2019-06-03T16:22:23.347+02:00 [ERROR] plugin/errors: 0 el01.api.example.com. A: context deadline exceeded
2019-06-03T16:22:23.410+02:00 [ERROR] plugin/errors: 0 sl.example.com. A: context deadline exceeded 

So DNS wasn’t working correctly. Our database for coreDNS is our etcd cluster…


The etcd cluster logs showed the following.

2019-06-03 16:22:08.156352 W | etcdserver: read-only range request "key:\"/dns-internal/com/example/sm/\" range_end:\"/dns-internal/com/example/sm0\" " took too long (3.243964451s) to execute
2019-06-03 16:22:17.059472 E | etcdserver/api/v2http: got unexpected response error (etcdserver: request timed out)

Our etcd cluster couldn’t read the data from the disk/storage. A quick phone call to our storage colleagues informed us that they are making planned firmware upgrades and therefore the storage controllers had to make planned “failovers”.


We are using a dns name to join the Docker worker hosts to the Docker manager hosts in our Ansible scripts and the dns information is stored somewhere in the Docker raft database. We are also not using a DNS caching mechanism in our coreDNS installation which can cause really bad outages in this situation because the dns name isn’t resolvable. Our Docker Swarm Test Cluster had an inconsistent state at this point and we had to restart our 3 managers one after another so that they where able to rebuild/validate themselves with the cluster information of the running stacks/services/tasks. With Docker 18.09.3 this works pretty well and we had our cluster control back again in less than half an hour. (including the analysis) No running services where effected except the one with the deploy problem at the beginning.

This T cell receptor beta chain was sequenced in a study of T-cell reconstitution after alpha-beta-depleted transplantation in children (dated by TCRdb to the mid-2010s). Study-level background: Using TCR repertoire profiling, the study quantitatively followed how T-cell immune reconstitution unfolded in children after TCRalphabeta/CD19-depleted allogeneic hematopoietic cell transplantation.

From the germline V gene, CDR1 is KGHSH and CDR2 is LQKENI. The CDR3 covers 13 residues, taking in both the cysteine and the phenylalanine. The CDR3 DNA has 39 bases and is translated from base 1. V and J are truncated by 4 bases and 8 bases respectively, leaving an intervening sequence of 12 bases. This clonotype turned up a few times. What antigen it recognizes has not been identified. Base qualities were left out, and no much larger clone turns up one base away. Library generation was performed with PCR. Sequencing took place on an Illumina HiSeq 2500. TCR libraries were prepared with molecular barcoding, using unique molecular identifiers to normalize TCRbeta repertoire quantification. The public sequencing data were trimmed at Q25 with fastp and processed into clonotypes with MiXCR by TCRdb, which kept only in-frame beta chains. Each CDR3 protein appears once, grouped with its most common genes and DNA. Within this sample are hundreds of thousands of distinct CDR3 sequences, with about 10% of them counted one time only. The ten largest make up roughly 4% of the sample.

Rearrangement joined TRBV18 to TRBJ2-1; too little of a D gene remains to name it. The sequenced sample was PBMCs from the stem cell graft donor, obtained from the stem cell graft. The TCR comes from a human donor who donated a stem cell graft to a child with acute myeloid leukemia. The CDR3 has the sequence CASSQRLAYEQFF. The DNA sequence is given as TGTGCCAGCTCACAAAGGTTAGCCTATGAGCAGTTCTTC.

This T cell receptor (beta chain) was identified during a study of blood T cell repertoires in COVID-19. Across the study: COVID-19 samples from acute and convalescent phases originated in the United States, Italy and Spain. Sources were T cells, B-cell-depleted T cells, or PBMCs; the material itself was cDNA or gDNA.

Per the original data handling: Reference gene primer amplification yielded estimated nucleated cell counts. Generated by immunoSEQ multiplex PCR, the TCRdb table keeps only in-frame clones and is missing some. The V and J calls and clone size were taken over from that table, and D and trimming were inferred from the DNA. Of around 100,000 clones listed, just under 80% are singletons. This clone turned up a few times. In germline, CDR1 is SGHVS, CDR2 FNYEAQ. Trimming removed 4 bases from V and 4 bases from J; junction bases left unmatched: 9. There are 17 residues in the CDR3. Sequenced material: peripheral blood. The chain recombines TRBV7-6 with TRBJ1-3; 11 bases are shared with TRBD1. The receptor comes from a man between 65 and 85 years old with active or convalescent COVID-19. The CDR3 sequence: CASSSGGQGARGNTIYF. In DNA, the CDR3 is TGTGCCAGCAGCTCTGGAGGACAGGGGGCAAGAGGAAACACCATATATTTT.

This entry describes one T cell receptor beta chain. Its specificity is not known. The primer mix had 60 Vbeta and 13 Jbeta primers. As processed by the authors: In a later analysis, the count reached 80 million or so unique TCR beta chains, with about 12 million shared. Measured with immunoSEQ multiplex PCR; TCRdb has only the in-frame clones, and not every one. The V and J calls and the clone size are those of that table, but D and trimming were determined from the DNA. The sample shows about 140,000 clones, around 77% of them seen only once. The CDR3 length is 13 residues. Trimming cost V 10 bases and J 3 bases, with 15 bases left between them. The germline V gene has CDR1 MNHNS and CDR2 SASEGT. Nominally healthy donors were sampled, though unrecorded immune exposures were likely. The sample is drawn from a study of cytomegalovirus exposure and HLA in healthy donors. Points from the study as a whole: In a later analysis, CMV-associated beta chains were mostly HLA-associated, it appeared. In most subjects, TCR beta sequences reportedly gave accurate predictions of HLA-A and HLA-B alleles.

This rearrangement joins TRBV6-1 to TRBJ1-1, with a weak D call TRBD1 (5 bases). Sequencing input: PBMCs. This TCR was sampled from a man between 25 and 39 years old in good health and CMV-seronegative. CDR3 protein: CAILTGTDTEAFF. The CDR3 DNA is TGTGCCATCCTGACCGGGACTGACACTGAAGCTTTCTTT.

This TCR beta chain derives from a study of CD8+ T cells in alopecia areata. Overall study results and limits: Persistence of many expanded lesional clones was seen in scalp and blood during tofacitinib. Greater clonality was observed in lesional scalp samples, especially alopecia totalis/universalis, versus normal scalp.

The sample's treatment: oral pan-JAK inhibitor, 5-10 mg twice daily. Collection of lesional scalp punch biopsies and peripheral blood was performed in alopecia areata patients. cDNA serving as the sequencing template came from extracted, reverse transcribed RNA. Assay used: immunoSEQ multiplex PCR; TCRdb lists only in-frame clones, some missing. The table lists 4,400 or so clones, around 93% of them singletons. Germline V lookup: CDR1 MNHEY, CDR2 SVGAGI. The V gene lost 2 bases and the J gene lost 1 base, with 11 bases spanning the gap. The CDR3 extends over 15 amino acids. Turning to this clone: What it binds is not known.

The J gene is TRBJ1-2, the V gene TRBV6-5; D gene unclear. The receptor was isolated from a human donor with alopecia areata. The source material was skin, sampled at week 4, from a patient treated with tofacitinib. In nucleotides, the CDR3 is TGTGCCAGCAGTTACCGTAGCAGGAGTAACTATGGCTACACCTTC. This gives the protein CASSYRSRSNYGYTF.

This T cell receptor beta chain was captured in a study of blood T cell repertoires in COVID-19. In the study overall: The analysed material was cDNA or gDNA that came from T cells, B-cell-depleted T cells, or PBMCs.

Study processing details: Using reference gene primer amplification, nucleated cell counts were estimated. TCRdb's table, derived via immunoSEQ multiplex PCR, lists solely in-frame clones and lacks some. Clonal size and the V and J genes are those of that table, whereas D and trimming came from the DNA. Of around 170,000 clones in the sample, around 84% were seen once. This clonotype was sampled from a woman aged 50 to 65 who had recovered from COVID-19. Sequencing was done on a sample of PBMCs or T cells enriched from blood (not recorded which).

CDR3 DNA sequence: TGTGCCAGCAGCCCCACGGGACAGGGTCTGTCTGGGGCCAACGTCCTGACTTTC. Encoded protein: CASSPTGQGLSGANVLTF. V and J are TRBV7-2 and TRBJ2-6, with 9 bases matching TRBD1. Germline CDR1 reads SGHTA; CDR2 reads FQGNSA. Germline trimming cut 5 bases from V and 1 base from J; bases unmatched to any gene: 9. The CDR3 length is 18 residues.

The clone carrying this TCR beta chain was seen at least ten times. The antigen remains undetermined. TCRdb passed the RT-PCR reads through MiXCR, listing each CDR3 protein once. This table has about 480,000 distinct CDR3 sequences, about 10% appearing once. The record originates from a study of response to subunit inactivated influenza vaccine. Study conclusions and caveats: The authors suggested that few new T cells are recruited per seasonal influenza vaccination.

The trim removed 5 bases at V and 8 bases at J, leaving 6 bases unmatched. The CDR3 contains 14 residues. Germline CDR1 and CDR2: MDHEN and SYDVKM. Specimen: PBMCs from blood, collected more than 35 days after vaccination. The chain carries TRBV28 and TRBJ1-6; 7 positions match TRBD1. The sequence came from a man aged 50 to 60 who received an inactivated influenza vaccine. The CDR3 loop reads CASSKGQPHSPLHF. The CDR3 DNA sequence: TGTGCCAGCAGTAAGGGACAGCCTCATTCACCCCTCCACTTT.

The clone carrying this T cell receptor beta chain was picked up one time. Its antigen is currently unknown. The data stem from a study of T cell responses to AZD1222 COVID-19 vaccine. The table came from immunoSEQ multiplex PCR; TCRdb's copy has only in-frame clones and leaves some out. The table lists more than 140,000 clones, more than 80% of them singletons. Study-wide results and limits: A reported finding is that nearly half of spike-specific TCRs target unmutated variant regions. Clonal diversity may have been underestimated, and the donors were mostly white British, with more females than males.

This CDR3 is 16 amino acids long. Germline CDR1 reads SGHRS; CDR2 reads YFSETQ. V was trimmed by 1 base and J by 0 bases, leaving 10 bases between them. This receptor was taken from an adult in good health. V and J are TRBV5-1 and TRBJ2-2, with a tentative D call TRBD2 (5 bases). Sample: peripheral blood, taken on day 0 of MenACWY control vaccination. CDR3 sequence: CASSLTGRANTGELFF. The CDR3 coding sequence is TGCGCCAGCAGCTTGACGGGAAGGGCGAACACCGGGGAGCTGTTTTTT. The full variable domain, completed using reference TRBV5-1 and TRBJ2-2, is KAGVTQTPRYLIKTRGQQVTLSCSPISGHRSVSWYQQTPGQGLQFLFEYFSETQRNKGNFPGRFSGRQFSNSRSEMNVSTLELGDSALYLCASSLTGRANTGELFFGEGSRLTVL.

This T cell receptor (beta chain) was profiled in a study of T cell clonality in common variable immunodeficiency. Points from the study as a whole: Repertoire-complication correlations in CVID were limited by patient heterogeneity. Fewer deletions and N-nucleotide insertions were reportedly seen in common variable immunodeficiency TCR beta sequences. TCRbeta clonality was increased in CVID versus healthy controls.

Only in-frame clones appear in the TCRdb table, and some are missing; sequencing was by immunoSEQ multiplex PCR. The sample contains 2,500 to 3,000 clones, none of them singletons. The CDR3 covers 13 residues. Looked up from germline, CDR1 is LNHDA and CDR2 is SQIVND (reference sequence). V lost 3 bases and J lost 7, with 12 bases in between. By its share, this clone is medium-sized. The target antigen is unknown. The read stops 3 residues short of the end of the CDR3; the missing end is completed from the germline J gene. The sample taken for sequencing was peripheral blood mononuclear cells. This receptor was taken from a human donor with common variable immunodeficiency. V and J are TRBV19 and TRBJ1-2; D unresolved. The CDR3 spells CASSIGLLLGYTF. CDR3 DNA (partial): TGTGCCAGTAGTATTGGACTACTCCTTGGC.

Posted on: Mon, 03 Jun 2019 15:39:06 +0200 by Mario Kleinsasser , Bernhard Rausch

  • Docker
Mario Kleinsasser
Doing Linux since 2000 and containers since 2009. Like to hack new and interesting stuff. Containers, Python, DevOps, automation and so on. Interested in science and I like to read (if I found the time). Einstein said "Imagination is more important than knowledge. For knowledge is limited." - I say "The distance between faith and knowledge is infinite. (c) by me". Interesting contacts are always welcome - nice to meet you out there - if you like, do not hesitate and contact me!
Bernhard Rausch
CloudSolutionsArchitect/SysOps; loves to get things ordered the right way: "A tidy house, a tidy mind."; configuration management fetishist; loving backups; impressed by docker; Always up to get in contact with interesting people - do not hesitate to write a comment or to contact me!